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The fourth-smallest country in Europe might be easily overlooked on a map, but Liechtenstein's way of dealing with crypto-based activities do stand out on an international level. Even prince Alois said that cryptocurrencies are 'something to look into more into the future' and believes that blockchain technology can help the country's government work more efficiently.

Legal Status of Cryptocurrencies in Liechtenstein
The FMA, Liechtenstein's financial authority, has defined virtual currencies as “digital monetary units, which can be exchanged for legal tender, used to purchase goods or services or to preserve value and thus assume the function of legal tender.” It is important to note that Liechtenstein does not consider virtual currencies legal tender but only acknowledges the fact that they function like legal tender. Conveniently, the FMA has also published factsheets on virtual currencies and ICOs on their website, which are currently only available in German.
The FMA also points out the similarity to fiat currencies when used as means of payment or on exchanges, and sees them as a digital representation of a cash-equivalent value that is simply not issued by a central bank or public authority.

In the latest amendment to the micro-country's Due Diligence Act virtual currencies are included for the first time and the category of bureau de change (exchange office) is applied to any “natural or legal person whose activities consist in the exchange [...] of virtual currencies against legal tender and vice versa.” The Due Diligence Act also aims towards dealing with AML and CFT in a progressive way.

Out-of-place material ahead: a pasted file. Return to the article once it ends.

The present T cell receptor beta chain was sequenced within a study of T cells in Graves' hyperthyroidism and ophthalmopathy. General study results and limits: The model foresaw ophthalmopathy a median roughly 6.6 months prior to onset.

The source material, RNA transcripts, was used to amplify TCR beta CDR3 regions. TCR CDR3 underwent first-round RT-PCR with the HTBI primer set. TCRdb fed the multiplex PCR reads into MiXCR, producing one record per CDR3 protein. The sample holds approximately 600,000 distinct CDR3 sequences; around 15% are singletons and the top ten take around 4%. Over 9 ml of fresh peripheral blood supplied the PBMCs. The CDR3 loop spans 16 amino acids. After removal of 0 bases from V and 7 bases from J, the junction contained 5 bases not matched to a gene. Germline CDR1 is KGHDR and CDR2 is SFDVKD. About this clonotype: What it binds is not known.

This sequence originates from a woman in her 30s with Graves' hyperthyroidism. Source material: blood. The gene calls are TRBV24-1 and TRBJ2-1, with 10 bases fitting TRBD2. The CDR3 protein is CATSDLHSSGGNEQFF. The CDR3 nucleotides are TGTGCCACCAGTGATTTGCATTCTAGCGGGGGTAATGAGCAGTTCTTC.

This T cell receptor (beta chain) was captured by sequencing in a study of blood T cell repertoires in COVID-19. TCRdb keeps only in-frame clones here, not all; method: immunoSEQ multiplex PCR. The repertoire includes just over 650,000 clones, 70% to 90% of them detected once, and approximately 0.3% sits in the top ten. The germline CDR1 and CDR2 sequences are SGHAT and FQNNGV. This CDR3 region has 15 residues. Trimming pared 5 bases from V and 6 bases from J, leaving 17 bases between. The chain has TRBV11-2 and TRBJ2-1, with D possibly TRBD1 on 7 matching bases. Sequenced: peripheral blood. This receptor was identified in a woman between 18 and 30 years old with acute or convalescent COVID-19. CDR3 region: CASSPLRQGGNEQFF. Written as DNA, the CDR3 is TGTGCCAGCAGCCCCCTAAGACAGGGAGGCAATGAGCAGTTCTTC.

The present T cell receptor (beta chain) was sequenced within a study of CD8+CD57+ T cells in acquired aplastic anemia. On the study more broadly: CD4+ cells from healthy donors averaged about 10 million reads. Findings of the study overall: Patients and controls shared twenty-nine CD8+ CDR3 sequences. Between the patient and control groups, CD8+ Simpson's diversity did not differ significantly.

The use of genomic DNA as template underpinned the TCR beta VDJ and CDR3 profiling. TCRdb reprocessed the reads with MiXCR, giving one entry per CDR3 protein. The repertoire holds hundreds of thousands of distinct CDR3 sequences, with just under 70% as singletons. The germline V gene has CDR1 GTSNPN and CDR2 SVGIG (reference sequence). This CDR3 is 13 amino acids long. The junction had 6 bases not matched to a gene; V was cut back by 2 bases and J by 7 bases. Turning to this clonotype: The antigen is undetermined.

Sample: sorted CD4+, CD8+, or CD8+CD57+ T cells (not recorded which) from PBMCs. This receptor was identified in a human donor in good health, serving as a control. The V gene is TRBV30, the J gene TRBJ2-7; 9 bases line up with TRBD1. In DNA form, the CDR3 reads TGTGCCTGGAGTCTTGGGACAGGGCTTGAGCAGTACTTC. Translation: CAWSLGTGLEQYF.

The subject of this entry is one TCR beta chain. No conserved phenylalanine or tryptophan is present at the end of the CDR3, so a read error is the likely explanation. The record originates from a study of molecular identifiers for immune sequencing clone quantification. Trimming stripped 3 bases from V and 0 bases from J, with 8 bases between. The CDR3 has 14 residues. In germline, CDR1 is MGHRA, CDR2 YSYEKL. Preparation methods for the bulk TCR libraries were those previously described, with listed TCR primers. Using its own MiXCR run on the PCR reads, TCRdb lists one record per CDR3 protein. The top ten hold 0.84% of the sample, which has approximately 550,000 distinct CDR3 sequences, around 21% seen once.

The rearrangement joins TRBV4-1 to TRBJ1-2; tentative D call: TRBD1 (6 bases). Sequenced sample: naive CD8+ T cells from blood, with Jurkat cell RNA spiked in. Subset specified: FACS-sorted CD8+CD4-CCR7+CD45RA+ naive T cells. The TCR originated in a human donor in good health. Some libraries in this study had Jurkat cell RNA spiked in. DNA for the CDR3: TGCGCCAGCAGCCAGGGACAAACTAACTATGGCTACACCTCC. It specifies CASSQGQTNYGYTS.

As of now, a license for using and producing virtual currencies is not required by the government. Depending on the specific design of the business model though, certain requirements may apply. 

Taxation of Cryptocurrencies in Liechtenstein
Liechtenstein distinguishes between natural and legal entities using cryptocurrencies. In the following paragraphs, the regulatory framework and taxation of both parties will be examined.

General Taxation of Natural Persons
For natural persons, whose permanent or habitual residence is in Liechtenstein, all of their worldwide income and all of their movable or immovable property are subject to taxation in the country. One thing that makes this tiny country stand out internationally is the way they deal with wealth and income tax: wealth tax is already integrated into income tax. The source of income is then either subject to wealth or income tax (which already includes wealth tax). This means that double-taxation is avoided entirely. The income tax can range between 3,5% to 28%, whereas the wealth tax is between 0,8% to 0,96%. Aside from that, any natural person has to declare their crypto-portfolio annually and convert it to Swiss Franks for bureaucratic reasons.